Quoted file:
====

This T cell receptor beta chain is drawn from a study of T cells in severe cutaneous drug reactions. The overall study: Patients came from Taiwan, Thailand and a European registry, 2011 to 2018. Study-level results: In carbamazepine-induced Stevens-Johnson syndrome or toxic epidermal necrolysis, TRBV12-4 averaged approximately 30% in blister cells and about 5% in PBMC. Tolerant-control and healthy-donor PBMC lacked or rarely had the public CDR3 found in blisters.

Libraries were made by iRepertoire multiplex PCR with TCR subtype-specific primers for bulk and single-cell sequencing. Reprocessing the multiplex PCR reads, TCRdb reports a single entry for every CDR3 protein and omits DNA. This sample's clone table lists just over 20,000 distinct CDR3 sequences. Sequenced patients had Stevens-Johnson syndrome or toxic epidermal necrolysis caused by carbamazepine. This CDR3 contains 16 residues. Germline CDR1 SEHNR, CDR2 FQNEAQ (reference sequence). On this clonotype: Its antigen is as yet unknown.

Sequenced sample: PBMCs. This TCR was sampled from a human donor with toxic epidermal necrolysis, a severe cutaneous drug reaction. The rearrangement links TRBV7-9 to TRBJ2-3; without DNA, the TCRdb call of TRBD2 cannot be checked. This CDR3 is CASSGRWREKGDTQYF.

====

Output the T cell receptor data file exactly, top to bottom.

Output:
This T cell receptor beta chain is drawn from a study of T cells in severe cutaneous drug reactions. The overall study: Patients came from Taiwan, Thailand and a European registry, 2011 to 2018. Study-level results: In carbamazepine-induced Stevens-Johnson syndrome or toxic epidermal necrolysis, TRBV12-4 averaged approximately 30% in blister cells and about 5% in PBMC. Tolerant-control and healthy-donor PBMC lacked or rarely had the public CDR3 found in blisters.

Libraries were made by iRepertoire multiplex PCR with TCR subtype-specific primers for bulk and single-cell sequencing. Reprocessing the multiplex PCR reads, TCRdb reports a single entry for every CDR3 protein and omits DNA. This sample's clone table lists just over 20,000 distinct CDR3 sequences. Sequenced patients had Stevens-Johnson syndrome or toxic epidermal necrolysis caused by carbamazepine. This CDR3 contains 16 residues. Germline CDR1 SEHNR, CDR2 FQNEAQ (reference sequence). On this clonotype: Its antigen is as yet unknown.

Sequenced sample: PBMCs. This TCR was sampled from a human donor with toxic epidermal necrolysis, a severe cutaneous drug reaction. The rearrangement links TRBV7-9 to TRBJ2-3; without DNA, the TCRdb call of TRBD2 cannot be checked. This CDR3 is CASSGRWREKGDTQYF.